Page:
U.S. Department of Agriculture secretary Tom Vilsack testified before Congress today, updating a subcommittee on the USDA's preparations to prevent an outbreak of the H1N1 influenza, previously called swine flu, from occurring in livestock.
Vilsack repeated USDA's conclusion that the virus has not infected any pigs in the U.S. and that American pork is safe to consume. However, he noted the agency is working to develop a vaccine for swine.
When the human strain of the influenza was first reported two weeks ago, it sent shockwaves through the agriculture futures markets and prompted some countries - illogically, it turns out - to place temporary ban on imports of U.S. pork.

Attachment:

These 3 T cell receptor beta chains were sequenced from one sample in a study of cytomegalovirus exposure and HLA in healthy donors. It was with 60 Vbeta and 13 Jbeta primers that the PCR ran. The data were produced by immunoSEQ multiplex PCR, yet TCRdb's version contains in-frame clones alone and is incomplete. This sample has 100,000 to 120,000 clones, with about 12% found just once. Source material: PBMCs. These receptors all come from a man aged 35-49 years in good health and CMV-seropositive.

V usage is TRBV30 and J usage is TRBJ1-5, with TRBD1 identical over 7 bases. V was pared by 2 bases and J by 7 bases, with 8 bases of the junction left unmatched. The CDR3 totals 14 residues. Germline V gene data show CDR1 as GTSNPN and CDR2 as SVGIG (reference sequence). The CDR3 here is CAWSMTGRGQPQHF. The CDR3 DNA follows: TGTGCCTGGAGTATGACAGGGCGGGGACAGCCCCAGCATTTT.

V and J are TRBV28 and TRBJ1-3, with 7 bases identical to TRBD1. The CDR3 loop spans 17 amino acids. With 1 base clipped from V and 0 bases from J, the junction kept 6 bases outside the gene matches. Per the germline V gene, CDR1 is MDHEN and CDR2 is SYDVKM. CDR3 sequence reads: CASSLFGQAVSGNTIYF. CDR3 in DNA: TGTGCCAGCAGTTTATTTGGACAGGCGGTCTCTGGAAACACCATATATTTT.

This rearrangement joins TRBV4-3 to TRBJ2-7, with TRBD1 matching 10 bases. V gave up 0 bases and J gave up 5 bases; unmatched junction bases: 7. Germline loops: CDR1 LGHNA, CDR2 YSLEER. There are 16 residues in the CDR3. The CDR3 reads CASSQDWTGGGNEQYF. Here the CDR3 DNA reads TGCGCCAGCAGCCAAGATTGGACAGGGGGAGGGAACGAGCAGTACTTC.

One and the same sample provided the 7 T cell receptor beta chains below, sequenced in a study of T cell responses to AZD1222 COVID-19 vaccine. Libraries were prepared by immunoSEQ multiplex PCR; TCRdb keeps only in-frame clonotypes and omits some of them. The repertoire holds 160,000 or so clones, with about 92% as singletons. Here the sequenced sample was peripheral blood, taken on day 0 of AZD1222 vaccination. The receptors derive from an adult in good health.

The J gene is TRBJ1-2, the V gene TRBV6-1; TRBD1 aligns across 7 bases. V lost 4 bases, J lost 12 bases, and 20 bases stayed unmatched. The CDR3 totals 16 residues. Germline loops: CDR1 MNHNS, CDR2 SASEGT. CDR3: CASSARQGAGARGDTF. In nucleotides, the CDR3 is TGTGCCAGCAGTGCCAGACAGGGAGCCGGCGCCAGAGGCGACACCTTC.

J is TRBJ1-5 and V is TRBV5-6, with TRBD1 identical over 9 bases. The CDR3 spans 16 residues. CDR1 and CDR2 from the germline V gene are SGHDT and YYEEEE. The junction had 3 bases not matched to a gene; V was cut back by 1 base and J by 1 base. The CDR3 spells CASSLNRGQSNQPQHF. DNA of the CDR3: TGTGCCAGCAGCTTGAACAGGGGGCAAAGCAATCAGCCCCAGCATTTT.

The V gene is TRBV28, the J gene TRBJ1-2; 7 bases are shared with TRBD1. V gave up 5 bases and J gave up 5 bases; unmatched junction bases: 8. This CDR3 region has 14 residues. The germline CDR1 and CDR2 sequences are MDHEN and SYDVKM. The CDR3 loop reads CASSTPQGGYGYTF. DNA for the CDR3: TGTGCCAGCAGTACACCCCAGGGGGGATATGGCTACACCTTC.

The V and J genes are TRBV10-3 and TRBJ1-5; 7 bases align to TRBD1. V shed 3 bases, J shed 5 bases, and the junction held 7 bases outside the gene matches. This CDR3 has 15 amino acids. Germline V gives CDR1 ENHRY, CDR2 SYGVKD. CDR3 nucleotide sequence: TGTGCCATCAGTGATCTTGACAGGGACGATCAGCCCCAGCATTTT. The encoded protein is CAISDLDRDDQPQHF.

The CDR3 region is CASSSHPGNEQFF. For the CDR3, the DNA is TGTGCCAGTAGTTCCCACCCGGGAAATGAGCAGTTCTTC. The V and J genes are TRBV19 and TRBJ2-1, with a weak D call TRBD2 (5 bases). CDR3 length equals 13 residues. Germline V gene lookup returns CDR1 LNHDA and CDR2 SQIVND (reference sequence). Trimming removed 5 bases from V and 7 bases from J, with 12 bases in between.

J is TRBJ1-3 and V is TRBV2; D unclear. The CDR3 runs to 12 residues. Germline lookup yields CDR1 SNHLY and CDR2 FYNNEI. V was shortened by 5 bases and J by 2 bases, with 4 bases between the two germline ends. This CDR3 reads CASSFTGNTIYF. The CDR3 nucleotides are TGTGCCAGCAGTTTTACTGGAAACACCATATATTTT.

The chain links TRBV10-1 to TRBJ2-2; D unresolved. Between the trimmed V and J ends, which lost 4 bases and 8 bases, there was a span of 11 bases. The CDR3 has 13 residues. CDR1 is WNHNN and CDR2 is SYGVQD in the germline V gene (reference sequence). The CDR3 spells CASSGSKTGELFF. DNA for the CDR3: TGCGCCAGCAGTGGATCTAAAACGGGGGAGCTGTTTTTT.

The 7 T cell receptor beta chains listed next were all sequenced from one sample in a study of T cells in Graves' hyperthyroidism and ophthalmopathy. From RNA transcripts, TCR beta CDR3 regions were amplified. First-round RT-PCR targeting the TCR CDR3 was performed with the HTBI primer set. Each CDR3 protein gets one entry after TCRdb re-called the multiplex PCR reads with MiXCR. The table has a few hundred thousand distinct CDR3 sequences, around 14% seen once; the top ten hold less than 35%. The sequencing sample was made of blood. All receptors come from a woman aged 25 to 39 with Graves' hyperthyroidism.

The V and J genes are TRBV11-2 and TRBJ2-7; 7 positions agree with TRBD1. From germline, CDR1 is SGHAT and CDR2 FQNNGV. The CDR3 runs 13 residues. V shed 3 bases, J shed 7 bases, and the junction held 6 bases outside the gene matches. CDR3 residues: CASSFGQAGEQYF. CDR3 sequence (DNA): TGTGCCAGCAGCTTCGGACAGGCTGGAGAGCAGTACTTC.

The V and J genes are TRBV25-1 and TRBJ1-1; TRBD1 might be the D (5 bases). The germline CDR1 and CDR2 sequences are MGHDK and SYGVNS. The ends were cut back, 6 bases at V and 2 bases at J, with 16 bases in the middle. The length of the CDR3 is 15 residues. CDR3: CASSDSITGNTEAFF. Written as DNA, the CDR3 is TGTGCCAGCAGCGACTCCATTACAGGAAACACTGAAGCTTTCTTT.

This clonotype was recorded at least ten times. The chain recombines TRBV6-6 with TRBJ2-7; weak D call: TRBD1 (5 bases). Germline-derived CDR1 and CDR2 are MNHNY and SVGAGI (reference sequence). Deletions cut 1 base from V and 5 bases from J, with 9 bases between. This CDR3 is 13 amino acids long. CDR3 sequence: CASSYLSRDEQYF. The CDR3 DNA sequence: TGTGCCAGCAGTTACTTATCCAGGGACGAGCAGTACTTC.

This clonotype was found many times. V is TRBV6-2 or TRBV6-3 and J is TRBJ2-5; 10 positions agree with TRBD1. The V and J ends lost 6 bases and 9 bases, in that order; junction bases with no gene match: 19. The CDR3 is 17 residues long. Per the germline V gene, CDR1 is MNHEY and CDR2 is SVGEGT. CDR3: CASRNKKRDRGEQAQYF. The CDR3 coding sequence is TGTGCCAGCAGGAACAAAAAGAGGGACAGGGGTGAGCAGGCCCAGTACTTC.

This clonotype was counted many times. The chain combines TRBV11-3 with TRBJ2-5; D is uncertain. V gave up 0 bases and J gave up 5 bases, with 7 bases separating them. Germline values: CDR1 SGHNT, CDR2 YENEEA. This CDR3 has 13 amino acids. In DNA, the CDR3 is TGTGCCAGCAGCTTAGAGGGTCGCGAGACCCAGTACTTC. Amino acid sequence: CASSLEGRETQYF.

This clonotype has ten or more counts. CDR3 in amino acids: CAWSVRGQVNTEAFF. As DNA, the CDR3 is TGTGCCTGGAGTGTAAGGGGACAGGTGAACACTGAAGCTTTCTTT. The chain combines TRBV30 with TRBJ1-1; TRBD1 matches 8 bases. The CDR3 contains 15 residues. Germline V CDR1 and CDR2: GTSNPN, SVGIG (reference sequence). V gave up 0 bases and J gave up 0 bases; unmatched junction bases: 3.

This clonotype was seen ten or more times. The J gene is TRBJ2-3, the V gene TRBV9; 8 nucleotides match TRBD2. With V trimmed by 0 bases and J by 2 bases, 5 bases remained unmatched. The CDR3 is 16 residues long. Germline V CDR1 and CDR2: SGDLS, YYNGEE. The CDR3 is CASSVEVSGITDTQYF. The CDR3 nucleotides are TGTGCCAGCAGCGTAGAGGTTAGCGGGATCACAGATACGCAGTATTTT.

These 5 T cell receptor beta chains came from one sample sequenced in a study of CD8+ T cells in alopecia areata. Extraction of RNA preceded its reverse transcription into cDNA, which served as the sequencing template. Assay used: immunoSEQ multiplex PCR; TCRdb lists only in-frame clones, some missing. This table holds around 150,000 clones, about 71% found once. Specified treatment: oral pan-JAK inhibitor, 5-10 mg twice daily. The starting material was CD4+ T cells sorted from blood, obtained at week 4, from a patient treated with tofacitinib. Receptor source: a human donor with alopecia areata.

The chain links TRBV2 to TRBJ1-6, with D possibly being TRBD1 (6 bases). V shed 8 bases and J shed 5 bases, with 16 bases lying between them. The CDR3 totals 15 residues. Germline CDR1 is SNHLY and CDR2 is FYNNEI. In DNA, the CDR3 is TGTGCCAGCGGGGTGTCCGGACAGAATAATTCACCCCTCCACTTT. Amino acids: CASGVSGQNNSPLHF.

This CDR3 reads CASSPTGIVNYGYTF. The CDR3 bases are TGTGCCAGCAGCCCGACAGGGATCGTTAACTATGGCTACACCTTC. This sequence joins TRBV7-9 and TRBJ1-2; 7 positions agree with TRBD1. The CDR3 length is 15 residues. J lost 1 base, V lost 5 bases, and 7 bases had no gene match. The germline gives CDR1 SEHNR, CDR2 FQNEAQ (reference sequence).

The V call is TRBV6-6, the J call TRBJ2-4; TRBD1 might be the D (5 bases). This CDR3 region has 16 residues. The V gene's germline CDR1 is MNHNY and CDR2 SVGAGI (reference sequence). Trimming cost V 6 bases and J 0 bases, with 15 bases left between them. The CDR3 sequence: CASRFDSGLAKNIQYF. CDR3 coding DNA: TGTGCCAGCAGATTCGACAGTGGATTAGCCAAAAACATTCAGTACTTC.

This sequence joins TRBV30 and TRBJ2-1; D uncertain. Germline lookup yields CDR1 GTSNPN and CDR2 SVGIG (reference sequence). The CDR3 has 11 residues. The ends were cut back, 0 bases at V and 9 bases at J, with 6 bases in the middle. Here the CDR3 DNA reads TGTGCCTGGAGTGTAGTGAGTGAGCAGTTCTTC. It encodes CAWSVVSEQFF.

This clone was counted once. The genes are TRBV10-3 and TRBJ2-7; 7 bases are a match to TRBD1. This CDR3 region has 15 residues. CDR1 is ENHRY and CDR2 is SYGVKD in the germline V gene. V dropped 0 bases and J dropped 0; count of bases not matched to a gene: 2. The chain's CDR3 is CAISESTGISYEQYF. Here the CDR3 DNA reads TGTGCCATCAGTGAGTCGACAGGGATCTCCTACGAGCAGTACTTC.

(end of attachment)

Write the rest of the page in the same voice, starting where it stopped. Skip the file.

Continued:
"Vigilance is something we are used to at USDA and we have an effective safeguarding system in place that utilizes surveillance, testing and monitoring to ensure diseases are kept out of the livestock industry," Vilsack said.
Swine influenza, though not the 2009-H1N1 strain, is endemic in the United States, Vilsack said. He added that USDA and the swine industry have a long history of successfully dealing with this virus.